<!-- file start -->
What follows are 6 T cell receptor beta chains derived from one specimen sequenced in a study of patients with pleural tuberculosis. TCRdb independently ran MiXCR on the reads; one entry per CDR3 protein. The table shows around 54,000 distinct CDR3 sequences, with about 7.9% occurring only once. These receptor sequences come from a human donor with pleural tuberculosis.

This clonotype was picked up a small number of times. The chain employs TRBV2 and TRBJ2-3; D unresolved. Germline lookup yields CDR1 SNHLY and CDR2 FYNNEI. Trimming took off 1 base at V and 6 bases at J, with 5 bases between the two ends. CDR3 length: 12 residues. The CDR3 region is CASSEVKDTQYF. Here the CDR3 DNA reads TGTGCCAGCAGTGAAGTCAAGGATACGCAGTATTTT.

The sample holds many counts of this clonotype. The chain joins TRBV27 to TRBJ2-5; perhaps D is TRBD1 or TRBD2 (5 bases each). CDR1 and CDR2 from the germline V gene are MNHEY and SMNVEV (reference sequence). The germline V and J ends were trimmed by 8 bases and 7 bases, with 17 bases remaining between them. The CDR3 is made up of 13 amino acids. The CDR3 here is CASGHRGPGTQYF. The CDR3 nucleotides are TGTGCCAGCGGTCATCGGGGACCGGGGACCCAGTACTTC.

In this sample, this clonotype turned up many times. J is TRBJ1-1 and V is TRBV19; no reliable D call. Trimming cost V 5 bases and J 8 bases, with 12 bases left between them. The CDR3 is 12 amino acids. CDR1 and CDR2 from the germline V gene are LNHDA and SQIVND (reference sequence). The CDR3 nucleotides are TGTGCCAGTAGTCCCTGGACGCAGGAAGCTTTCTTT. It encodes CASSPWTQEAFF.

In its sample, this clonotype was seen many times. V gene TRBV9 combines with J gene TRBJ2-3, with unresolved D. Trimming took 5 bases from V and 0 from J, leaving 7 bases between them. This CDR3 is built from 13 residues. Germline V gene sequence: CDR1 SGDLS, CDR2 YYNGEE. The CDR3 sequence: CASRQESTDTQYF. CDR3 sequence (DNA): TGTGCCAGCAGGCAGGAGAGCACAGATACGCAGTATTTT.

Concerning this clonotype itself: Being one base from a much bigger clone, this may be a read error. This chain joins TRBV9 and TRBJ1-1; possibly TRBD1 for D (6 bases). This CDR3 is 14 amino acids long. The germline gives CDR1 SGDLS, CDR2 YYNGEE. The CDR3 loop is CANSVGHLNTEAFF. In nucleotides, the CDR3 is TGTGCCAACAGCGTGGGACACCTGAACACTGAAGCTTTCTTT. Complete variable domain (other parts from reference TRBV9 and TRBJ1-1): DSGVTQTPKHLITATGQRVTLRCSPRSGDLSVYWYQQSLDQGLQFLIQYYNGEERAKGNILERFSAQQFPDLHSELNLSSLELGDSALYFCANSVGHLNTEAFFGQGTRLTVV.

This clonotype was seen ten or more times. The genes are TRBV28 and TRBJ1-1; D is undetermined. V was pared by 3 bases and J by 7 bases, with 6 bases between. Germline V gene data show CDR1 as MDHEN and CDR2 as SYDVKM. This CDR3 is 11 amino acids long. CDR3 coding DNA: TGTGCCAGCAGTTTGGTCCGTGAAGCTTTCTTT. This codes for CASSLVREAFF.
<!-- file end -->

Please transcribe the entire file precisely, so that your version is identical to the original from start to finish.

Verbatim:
What follows are 6 T cell receptor beta chains derived from one specimen sequenced in a study of patients with pleural tuberculosis. TCRdb independently ran MiXCR on the reads; one entry per CDR3 protein. The table shows around 54,000 distinct CDR3 sequences, with about 7.9% occurring only once. These receptor sequences come from a human donor with pleural tuberculosis.

This clonotype was picked up a small number of times. The chain employs TRBV2 and TRBJ2-3; D unresolved. Germline lookup yields CDR1 SNHLY and CDR2 FYNNEI. Trimming took off 1 base at V and 6 bases at J, with 5 bases between the two ends. CDR3 length: 12 residues. The CDR3 region is CASSEVKDTQYF. Here the CDR3 DNA reads TGTGCCAGCAGTGAAGTCAAGGATACGCAGTATTTT.

The sample holds many counts of this clonotype. The chain joins TRBV27 to TRBJ2-5; perhaps D is TRBD1 or TRBD2 (5 bases each). CDR1 and CDR2 from the germline V gene are MNHEY and SMNVEV (reference sequence). The germline V and J ends were trimmed by 8 bases and 7 bases, with 17 bases remaining between them. The CDR3 is made up of 13 amino acids. The CDR3 here is CASGHRGPGTQYF. The CDR3 nucleotides are TGTGCCAGCGGTCATCGGGGACCGGGGACCCAGTACTTC.

In this sample, this clonotype turned up many times. J is TRBJ1-1 and V is TRBV19; no reliable D call. Trimming cost V 5 bases and J 8 bases, with 12 bases left between them. The CDR3 is 12 amino acids. CDR1 and CDR2 from the germline V gene are LNHDA and SQIVND (reference sequence). The CDR3 nucleotides are TGTGCCAGTAGTCCCTGGACGCAGGAAGCTTTCTTT. It encodes CASSPWTQEAFF.

In its sample, this clonotype was seen many times. V gene TRBV9 combines with J gene TRBJ2-3, with unresolved D. Trimming took 5 bases from V and 0 from J, leaving 7 bases between them. This CDR3 is built from 13 residues. Germline V gene sequence: CDR1 SGDLS, CDR2 YYNGEE. The CDR3 sequence: CASRQESTDTQYF. CDR3 sequence (DNA): TGTGCCAGCAGGCAGGAGAGCACAGATACGCAGTATTTT.

Concerning this clonotype itself: Being one base from a much bigger clone, this may be a read error. This chain joins TRBV9 and TRBJ1-1; possibly TRBD1 for D (6 bases). This CDR3 is 14 amino acids long. The germline gives CDR1 SGDLS, CDR2 YYNGEE. The CDR3 loop is CANSVGHLNTEAFF. In nucleotides, the CDR3 is TGTGCCAACAGCGTGGGACACCTGAACACTGAAGCTTTCTTT. Complete variable domain (other parts from reference TRBV9 and TRBJ1-1): DSGVTQTPKHLITATGQRVTLRCSPRSGDLSVYWYQQSLDQGLQFLIQYYNGEERAKGNILERFSAQQFPDLHSELNLSSLELGDSALYFCANSVGHLNTEAFFGQGTRLTVV.

This clonotype was seen ten or more times. The genes are TRBV28 and TRBJ1-1; D is undetermined. V was pared by 3 bases and J by 7 bases, with 6 bases between. Germline V gene data show CDR1 as MDHEN and CDR2 as SYDVKM. This CDR3 is 11 amino acids long. CDR3 coding DNA: TGTGCCAGCAGTTTGGTCCGTGAAGCTTTCTTT. This codes for CASSLVREAFF.